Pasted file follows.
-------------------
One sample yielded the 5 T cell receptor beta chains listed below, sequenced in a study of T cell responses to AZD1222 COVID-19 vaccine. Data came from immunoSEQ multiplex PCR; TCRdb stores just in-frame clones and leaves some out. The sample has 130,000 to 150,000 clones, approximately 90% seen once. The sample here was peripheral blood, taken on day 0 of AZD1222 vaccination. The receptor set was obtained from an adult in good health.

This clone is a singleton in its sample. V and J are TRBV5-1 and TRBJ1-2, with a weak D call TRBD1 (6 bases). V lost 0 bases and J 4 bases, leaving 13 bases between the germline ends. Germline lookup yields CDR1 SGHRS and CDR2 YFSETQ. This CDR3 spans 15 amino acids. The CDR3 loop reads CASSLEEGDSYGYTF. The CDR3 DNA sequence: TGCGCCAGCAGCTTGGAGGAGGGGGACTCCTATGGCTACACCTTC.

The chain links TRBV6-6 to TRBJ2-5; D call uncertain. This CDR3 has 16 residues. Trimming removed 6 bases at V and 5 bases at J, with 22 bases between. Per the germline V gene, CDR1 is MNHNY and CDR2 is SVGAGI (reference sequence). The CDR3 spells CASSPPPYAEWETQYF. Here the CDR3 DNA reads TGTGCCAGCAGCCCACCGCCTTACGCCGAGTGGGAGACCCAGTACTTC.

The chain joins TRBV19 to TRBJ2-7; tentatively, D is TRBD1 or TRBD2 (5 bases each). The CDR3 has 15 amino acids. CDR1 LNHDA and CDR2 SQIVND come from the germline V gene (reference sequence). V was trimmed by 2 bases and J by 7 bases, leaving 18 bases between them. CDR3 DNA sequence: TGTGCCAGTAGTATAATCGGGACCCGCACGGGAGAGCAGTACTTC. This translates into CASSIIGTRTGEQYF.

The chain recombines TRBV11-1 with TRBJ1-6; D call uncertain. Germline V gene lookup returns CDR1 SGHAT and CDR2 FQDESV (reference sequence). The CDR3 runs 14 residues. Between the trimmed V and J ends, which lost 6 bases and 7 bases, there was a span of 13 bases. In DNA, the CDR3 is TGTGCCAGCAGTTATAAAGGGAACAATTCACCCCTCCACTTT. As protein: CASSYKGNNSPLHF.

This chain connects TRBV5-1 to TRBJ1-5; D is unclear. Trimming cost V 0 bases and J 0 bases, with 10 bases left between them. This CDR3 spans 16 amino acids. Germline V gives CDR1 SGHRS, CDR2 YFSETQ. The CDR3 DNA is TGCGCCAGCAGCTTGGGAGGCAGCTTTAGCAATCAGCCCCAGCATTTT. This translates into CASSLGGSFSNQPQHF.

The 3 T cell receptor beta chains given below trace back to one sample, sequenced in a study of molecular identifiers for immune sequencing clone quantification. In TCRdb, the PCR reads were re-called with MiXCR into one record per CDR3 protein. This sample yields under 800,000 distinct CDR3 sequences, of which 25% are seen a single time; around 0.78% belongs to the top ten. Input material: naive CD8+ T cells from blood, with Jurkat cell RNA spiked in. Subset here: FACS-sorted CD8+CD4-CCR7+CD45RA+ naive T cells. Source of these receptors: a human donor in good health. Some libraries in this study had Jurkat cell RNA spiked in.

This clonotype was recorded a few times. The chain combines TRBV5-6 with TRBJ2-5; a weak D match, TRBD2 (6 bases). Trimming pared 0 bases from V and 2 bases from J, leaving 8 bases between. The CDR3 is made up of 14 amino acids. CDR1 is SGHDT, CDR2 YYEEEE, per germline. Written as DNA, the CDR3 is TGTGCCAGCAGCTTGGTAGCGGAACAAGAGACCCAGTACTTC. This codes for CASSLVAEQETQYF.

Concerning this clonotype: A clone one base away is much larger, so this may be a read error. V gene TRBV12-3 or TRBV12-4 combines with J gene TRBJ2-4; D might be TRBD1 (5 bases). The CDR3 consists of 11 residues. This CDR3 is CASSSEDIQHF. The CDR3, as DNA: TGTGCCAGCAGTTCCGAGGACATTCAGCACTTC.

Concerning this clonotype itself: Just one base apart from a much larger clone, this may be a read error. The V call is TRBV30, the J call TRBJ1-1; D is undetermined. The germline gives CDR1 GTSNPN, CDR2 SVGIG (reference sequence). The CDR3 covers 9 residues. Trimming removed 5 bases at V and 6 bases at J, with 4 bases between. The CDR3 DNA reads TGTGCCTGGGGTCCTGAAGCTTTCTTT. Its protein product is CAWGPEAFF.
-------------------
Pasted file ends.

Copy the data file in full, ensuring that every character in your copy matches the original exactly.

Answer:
One sample yielded the 5 T cell receptor beta chains listed below, sequenced in a study of T cell responses to AZD1222 COVID-19 vaccine. Data came from immunoSEQ multiplex PCR; TCRdb stores just in-frame clones and leaves some out. The sample has 130,000 to 150,000 clones, approximately 90% seen once. The sample here was peripheral blood, taken on day 0 of AZD1222 vaccination. The receptor set was obtained from an adult in good health.

This clone is a singleton in its sample. V and J are TRBV5-1 and TRBJ1-2, with a weak D call TRBD1 (6 bases). V lost 0 bases and J 4 bases, leaving 13 bases between the germline ends. Germline lookup yields CDR1 SGHRS and CDR2 YFSETQ. This CDR3 spans 15 amino acids. The CDR3 loop reads CASSLEEGDSYGYTF. The CDR3 DNA sequence: TGCGCCAGCAGCTTGGAGGAGGGGGACTCCTATGGCTACACCTTC.

The chain links TRBV6-6 to TRBJ2-5; D call uncertain. This CDR3 has 16 residues. Trimming removed 6 bases at V and 5 bases at J, with 22 bases between. Per the germline V gene, CDR1 is MNHNY and CDR2 is SVGAGI (reference sequence). The CDR3 spells CASSPPPYAEWETQYF. Here the CDR3 DNA reads TGTGCCAGCAGCCCACCGCCTTACGCCGAGTGGGAGACCCAGTACTTC.

The chain joins TRBV19 to TRBJ2-7; tentatively, D is TRBD1 or TRBD2 (5 bases each). The CDR3 has 15 amino acids. CDR1 LNHDA and CDR2 SQIVND come from the germline V gene (reference sequence). V was trimmed by 2 bases and J by 7 bases, leaving 18 bases between them. CDR3 DNA sequence: TGTGCCAGTAGTATAATCGGGACCCGCACGGGAGAGCAGTACTTC. This translates into CASSIIGTRTGEQYF.

The chain recombines TRBV11-1 with TRBJ1-6; D call uncertain. Germline V gene lookup returns CDR1 SGHAT and CDR2 FQDESV (reference sequence). The CDR3 runs 14 residues. Between the trimmed V and J ends, which lost 6 bases and 7 bases, there was a span of 13 bases. In DNA, the CDR3 is TGTGCCAGCAGTTATAAAGGGAACAATTCACCCCTCCACTTT. As protein: CASSYKGNNSPLHF.

This chain connects TRBV5-1 to TRBJ1-5; D is unclear. Trimming cost V 0 bases and J 0 bases, with 10 bases left between them. This CDR3 spans 16 amino acids. Germline V gives CDR1 SGHRS, CDR2 YFSETQ. The CDR3 DNA is TGCGCCAGCAGCTTGGGAGGCAGCTTTAGCAATCAGCCCCAGCATTTT. This translates into CASSLGGSFSNQPQHF.

The 3 T cell receptor beta chains given below trace back to one sample, sequenced in a study of molecular identifiers for immune sequencing clone quantification. In TCRdb, the PCR reads were re-called with MiXCR into one record per CDR3 protein. This sample yields under 800,000 distinct CDR3 sequences, of which 25% are seen a single time; around 0.78% belongs to the top ten. Input material: naive CD8+ T cells from blood, with Jurkat cell RNA spiked in. Subset here: FACS-sorted CD8+CD4-CCR7+CD45RA+ naive T cells. Source of these receptors: a human donor in good health. Some libraries in this study had Jurkat cell RNA spiked in.

This clonotype was recorded a few times. The chain combines TRBV5-6 with TRBJ2-5; a weak D match, TRBD2 (6 bases). Trimming pared 0 bases from V and 2 bases from J, leaving 8 bases between. The CDR3 is made up of 14 amino acids. CDR1 is SGHDT, CDR2 YYEEEE, per germline. Written as DNA, the CDR3 is TGTGCCAGCAGCTTGGTAGCGGAACAAGAGACCCAGTACTTC. This codes for CASSLVAEQETQYF.

Concerning this clonotype: A clone one base away is much larger, so this may be a read error. V gene TRBV12-3 or TRBV12-4 combines with J gene TRBJ2-4; D might be TRBD1 (5 bases). The CDR3 consists of 11 residues. This CDR3 is CASSSEDIQHF. The CDR3, as DNA: TGTGCCAGCAGTTCCGAGGACATTCAGCACTTC.

Concerning this clonotype itself: Just one base apart from a much larger clone, this may be a read error. The V call is TRBV30, the J call TRBJ1-1; D is undetermined. The germline gives CDR1 GTSNPN, CDR2 SVGIG (reference sequence). The CDR3 covers 9 residues. Trimming removed 5 bases at V and 6 bases at J, with 4 bases between. The CDR3 DNA reads TGTGCCTGGGGTCCTGAAGCTTTCTTT. Its protein product is CAWGPEAFF.